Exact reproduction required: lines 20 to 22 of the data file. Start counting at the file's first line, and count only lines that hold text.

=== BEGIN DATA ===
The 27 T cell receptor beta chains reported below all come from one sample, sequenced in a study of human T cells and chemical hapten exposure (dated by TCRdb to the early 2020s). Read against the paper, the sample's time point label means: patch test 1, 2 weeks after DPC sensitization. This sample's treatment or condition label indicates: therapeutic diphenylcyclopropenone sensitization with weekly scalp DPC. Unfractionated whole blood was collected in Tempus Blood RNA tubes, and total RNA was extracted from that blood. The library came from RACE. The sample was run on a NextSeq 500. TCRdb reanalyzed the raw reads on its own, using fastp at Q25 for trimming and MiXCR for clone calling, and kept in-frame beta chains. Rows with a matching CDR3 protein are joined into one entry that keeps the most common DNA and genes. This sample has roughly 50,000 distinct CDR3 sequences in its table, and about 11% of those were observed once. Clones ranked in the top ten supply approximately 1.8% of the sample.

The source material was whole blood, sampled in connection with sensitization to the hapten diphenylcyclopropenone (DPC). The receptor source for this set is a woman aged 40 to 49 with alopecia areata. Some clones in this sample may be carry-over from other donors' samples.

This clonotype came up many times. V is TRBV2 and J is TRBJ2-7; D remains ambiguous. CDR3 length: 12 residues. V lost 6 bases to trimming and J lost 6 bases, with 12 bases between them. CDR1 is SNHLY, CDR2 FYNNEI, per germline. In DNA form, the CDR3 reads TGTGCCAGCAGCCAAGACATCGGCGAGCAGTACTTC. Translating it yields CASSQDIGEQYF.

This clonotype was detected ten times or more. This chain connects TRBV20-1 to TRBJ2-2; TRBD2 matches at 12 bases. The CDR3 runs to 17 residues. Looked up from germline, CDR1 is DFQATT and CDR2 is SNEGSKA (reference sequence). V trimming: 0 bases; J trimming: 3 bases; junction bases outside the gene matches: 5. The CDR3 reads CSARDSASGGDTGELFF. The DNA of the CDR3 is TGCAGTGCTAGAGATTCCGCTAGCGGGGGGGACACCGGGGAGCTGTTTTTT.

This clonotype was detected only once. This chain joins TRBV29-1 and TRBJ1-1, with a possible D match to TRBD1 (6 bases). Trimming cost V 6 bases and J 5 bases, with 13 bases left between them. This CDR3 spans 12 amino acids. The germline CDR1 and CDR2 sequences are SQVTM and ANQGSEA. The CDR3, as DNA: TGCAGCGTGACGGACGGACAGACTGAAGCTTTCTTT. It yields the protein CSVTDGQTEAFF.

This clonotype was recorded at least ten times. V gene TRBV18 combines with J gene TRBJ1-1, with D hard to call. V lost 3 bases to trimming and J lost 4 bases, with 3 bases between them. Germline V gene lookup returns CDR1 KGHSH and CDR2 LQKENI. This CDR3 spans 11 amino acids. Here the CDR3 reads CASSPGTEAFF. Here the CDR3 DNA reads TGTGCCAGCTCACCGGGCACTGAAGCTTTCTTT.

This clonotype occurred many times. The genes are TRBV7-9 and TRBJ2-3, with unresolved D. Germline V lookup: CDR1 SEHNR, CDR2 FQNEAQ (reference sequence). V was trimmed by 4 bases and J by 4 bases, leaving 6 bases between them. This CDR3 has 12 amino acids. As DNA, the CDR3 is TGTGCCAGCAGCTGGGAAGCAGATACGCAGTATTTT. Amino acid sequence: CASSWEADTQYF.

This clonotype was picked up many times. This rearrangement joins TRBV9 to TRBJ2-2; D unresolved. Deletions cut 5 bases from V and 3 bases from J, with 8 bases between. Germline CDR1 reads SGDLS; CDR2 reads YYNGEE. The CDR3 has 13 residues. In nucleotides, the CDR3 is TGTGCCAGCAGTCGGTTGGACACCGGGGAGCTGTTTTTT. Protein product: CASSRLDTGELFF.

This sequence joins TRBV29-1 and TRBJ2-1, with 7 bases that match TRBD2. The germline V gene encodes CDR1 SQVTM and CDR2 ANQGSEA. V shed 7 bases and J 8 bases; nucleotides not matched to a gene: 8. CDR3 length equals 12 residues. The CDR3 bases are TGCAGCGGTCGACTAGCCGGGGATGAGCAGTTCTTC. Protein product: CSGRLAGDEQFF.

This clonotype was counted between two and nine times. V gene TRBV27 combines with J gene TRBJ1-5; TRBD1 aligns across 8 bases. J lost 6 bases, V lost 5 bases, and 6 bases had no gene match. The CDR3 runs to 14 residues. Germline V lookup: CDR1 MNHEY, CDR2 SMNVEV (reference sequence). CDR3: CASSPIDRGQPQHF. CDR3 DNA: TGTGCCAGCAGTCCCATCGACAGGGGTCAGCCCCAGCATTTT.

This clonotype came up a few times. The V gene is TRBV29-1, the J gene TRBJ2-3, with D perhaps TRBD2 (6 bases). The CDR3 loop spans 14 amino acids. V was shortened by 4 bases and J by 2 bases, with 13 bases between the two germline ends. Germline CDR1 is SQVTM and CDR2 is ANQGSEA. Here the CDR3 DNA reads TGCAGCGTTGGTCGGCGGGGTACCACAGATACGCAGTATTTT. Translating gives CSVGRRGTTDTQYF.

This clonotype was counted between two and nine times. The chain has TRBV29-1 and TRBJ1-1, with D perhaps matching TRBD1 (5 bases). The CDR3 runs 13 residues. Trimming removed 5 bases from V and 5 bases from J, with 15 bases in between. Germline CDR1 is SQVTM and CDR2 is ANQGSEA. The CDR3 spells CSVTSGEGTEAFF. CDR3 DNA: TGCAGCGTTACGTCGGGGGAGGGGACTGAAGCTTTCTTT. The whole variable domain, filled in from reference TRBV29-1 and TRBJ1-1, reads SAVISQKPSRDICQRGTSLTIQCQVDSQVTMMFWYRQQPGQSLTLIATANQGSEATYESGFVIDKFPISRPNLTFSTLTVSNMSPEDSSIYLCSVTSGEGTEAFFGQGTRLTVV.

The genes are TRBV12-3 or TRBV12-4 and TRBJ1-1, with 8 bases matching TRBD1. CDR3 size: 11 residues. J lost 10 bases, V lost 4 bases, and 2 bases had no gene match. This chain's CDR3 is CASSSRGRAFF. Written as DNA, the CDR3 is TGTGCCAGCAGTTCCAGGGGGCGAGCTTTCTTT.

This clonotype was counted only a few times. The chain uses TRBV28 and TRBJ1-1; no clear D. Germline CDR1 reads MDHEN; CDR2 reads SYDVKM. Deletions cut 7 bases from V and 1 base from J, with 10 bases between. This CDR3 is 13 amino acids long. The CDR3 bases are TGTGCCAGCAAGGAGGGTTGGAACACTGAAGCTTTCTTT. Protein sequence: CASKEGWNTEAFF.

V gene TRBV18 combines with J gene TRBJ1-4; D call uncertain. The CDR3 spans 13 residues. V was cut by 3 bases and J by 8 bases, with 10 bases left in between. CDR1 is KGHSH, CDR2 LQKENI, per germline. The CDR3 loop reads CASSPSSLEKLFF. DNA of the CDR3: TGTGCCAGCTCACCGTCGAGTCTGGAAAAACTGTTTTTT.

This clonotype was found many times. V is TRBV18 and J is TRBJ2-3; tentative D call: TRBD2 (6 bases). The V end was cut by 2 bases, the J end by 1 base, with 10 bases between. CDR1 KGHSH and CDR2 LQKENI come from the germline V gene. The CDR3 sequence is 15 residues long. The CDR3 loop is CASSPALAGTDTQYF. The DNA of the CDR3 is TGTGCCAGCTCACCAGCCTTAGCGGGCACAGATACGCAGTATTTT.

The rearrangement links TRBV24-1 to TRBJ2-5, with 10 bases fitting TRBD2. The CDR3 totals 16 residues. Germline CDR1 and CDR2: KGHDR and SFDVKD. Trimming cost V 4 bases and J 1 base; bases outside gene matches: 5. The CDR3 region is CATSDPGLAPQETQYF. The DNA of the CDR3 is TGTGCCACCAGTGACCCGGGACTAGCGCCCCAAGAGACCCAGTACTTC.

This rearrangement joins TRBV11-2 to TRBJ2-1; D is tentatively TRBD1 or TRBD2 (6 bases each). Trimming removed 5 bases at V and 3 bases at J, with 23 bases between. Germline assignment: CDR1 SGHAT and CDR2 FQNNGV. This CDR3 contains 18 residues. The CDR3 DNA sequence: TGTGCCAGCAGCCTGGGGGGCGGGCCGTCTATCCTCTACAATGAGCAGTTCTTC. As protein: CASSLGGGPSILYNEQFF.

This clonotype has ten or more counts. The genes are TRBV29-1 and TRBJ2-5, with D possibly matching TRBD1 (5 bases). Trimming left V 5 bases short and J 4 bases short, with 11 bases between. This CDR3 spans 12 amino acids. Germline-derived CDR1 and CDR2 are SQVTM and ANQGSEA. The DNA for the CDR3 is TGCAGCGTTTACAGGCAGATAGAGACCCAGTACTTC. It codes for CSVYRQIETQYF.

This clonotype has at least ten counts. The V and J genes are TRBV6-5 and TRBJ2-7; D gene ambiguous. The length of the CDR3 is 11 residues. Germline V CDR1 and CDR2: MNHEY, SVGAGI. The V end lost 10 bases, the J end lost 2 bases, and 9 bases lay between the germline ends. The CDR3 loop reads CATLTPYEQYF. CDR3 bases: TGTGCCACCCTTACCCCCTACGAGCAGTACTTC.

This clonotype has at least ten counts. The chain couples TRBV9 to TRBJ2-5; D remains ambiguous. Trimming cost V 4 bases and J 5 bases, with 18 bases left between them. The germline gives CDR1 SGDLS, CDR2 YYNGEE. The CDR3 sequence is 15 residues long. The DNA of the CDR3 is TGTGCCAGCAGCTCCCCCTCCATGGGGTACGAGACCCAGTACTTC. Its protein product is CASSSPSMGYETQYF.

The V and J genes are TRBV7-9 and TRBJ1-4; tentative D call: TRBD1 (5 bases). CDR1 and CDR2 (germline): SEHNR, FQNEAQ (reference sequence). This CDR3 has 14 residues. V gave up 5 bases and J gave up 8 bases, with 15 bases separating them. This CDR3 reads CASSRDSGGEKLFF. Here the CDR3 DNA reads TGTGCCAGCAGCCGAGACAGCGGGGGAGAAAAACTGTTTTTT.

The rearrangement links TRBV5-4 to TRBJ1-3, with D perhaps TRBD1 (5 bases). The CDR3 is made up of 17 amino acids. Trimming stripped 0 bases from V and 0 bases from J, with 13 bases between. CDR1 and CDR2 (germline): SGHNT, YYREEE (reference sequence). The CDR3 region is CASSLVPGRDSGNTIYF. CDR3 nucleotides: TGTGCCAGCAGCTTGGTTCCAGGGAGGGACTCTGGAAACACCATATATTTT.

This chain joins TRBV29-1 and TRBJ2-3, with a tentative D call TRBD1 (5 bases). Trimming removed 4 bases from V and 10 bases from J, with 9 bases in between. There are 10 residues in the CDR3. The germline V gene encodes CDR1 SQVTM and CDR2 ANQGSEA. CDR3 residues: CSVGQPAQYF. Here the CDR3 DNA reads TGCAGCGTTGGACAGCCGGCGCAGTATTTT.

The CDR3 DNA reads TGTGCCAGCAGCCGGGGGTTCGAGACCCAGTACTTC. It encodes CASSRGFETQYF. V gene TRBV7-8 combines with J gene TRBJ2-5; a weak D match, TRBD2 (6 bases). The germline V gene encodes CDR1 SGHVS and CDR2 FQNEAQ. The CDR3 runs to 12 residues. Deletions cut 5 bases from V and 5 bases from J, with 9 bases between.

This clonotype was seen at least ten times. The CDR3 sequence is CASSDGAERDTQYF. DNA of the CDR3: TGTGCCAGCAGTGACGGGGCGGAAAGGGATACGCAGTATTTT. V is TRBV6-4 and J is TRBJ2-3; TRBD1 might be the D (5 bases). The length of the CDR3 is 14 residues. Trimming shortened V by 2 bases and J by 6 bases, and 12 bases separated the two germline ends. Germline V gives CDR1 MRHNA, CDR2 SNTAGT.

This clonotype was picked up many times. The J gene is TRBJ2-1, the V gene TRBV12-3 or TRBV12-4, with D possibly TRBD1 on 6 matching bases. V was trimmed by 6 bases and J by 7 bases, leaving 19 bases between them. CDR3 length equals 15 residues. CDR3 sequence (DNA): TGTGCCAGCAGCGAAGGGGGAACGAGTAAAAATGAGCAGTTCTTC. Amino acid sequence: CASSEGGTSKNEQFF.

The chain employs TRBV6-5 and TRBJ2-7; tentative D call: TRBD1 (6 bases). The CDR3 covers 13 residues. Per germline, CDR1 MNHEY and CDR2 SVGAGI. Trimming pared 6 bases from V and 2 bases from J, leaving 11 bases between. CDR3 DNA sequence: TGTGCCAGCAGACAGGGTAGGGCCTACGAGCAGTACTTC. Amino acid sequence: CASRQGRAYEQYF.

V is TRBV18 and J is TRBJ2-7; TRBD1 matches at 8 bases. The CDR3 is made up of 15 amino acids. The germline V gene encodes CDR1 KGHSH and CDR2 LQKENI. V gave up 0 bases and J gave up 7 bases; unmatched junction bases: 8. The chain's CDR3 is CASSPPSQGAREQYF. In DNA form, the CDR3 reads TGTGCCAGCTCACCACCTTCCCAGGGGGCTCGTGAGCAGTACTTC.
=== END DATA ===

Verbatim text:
This clonotype has at least ten counts. The V and J genes are TRBV6-5 and TRBJ2-7; D gene ambiguous. The length of the CDR3 is 11 residues. Germline V CDR1 and CDR2: MNHEY, SVGAGI. The V end lost 10 bases, the J end lost 2 bases, and 9 bases lay between the germline ends. The CDR3 loop reads CATLTPYEQYF. CDR3 bases: TGTGCCACCCTTACCCCCTACGAGCAGTACTTC.

This clonotype has at least ten counts. The chain couples TRBV9 to TRBJ2-5; D remains ambiguous. Trimming cost V 4 bases and J 5 bases, with 18 bases left between them. The germline gives CDR1 SGDLS, CDR2 YYNGEE. The CDR3 sequence is 15 residues long. The DNA of the CDR3 is TGTGCCAGCAGCTCCCCCTCCATGGGGTACGAGACCCAGTACTTC. Its protein product is CASSSPSMGYETQYF.

The V and J genes are TRBV7-9 and TRBJ1-4; tentative D call: TRBD1 (5 bases). CDR1 and CDR2 (germline): SEHNR, FQNEAQ (reference sequence). This CDR3 has 14 residues. V gave up 5 bases and J gave up 8 bases, with 15 bases separating them. This CDR3 reads CASSRDSGGEKLFF. Here the CDR3 DNA reads TGTGCCAGCAGCCGAGACAGCGGGGGAGAAAAACTGTTTTTT.